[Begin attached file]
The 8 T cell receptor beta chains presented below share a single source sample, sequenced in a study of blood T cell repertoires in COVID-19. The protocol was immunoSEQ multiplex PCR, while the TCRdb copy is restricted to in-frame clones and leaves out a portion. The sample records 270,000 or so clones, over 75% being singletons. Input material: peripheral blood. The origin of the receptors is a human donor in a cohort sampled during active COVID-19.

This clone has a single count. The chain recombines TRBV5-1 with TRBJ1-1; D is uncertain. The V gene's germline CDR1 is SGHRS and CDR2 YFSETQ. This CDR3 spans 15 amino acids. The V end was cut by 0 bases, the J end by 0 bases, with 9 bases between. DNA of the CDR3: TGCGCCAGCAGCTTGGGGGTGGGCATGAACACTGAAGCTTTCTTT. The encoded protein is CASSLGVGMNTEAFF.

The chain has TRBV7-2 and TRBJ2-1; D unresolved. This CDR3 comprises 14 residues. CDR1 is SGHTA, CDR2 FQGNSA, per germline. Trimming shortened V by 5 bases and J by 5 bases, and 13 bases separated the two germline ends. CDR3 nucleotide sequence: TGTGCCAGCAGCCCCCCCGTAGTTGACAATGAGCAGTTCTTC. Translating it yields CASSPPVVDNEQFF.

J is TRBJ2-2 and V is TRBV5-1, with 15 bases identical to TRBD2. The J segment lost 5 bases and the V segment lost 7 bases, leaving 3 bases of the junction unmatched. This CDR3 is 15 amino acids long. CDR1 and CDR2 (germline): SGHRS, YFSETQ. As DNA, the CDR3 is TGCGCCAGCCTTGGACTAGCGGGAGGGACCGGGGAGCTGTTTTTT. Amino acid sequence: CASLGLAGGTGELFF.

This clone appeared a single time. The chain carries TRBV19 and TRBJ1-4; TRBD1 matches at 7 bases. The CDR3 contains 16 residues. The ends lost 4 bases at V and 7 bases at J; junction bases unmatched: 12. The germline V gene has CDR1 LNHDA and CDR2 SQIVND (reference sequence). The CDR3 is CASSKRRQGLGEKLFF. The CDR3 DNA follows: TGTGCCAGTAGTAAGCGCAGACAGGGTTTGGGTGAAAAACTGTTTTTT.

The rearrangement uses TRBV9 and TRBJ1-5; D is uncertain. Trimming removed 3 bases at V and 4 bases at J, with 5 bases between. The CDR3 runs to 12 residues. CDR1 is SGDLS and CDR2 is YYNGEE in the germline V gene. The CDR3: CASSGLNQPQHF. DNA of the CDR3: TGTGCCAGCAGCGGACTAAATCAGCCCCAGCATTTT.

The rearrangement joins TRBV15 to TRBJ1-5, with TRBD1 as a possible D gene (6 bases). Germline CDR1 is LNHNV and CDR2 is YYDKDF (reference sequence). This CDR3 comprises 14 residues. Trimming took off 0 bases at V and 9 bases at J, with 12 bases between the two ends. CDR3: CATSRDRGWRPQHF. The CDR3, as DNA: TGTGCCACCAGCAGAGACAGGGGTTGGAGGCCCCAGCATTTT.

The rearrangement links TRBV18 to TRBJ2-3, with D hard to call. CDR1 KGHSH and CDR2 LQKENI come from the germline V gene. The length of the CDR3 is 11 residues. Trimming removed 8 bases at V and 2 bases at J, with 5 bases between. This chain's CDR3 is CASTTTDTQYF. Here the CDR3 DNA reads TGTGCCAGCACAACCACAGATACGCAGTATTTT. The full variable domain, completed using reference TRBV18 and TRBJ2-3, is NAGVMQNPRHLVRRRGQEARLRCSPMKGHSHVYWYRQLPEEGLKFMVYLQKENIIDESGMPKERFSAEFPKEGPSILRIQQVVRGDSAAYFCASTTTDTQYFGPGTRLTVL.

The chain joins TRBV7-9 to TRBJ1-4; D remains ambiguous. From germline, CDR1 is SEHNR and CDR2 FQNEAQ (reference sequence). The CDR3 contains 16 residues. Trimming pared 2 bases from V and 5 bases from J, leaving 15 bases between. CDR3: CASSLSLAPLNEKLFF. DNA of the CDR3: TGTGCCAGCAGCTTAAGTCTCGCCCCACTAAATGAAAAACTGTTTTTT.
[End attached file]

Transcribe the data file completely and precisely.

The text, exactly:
The 8 T cell receptor beta chains presented below share a single source sample, sequenced in a study of blood T cell repertoires in COVID-19. The protocol was immunoSEQ multiplex PCR, while the TCRdb copy is restricted to in-frame clones and leaves out a portion. The sample records 270,000 or so clones, over 75% being singletons. Input material: peripheral blood. The origin of the receptors is a human donor in a cohort sampled during active COVID-19.

This clone has a single count. The chain recombines TRBV5-1 with TRBJ1-1; D is uncertain. The V gene's germline CDR1 is SGHRS and CDR2 YFSETQ. This CDR3 spans 15 amino acids. The V end was cut by 0 bases, the J end by 0 bases, with 9 bases between. DNA of the CDR3: TGCGCCAGCAGCTTGGGGGTGGGCATGAACACTGAAGCTTTCTTT. The encoded protein is CASSLGVGMNTEAFF.

The chain has TRBV7-2 and TRBJ2-1; D unresolved. This CDR3 comprises 14 residues. CDR1 is SGHTA, CDR2 FQGNSA, per germline. Trimming shortened V by 5 bases and J by 5 bases, and 13 bases separated the two germline ends. CDR3 nucleotide sequence: TGTGCCAGCAGCCCCCCCGTAGTTGACAATGAGCAGTTCTTC. Translating it yields CASSPPVVDNEQFF.

J is TRBJ2-2 and V is TRBV5-1, with 15 bases identical to TRBD2. The J segment lost 5 bases and the V segment lost 7 bases, leaving 3 bases of the junction unmatched. This CDR3 is 15 amino acids long. CDR1 and CDR2 (germline): SGHRS, YFSETQ. As DNA, the CDR3 is TGCGCCAGCCTTGGACTAGCGGGAGGGACCGGGGAGCTGTTTTTT. Amino acid sequence: CASLGLAGGTGELFF.

This clone appeared a single time. The chain carries TRBV19 and TRBJ1-4; TRBD1 matches at 7 bases. The CDR3 contains 16 residues. The ends lost 4 bases at V and 7 bases at J; junction bases unmatched: 12. The germline V gene has CDR1 LNHDA and CDR2 SQIVND (reference sequence). The CDR3 is CASSKRRQGLGEKLFF. The CDR3 DNA follows: TGTGCCAGTAGTAAGCGCAGACAGGGTTTGGGTGAAAAACTGTTTTTT.

The rearrangement uses TRBV9 and TRBJ1-5; D is uncertain. Trimming removed 3 bases at V and 4 bases at J, with 5 bases between. The CDR3 runs to 12 residues. CDR1 is SGDLS and CDR2 is YYNGEE in the germline V gene. The CDR3: CASSGLNQPQHF. DNA of the CDR3: TGTGCCAGCAGCGGACTAAATCAGCCCCAGCATTTT.

The rearrangement joins TRBV15 to TRBJ1-5, with TRBD1 as a possible D gene (6 bases). Germline CDR1 is LNHNV and CDR2 is YYDKDF (reference sequence). This CDR3 comprises 14 residues. Trimming took off 0 bases at V and 9 bases at J, with 12 bases between the two ends. CDR3: CATSRDRGWRPQHF. The CDR3, as DNA: TGTGCCACCAGCAGAGACAGGGGTTGGAGGCCCCAGCATTTT.

The rearrangement links TRBV18 to TRBJ2-3, with D hard to call. CDR1 KGHSH and CDR2 LQKENI come from the germline V gene. The length of the CDR3 is 11 residues. Trimming removed 8 bases at V and 2 bases at J, with 5 bases between. This chain's CDR3 is CASTTTDTQYF. Here the CDR3 DNA reads TGTGCCAGCACAACCACAGATACGCAGTATTTT. The full variable domain, completed using reference TRBV18 and TRBJ2-3, is NAGVMQNPRHLVRRRGQEARLRCSPMKGHSHVYWYRQLPEEGLKFMVYLQKENIIDESGMPKERFSAEFPKEGPSILRIQQVVRGDSAAYFCASTTTDTQYFGPGTRLTVL.

The chain joins TRBV7-9 to TRBJ1-4; D remains ambiguous. From germline, CDR1 is SEHNR and CDR2 FQNEAQ (reference sequence). The CDR3 contains 16 residues. Trimming pared 2 bases from V and 5 bases from J, leaving 15 bases between. CDR3: CASSLSLAPLNEKLFF. DNA of the CDR3: TGTGCCAGCAGCTTAAGTCTCGCCCCACTAAATGAAAAACTGTTTTTT.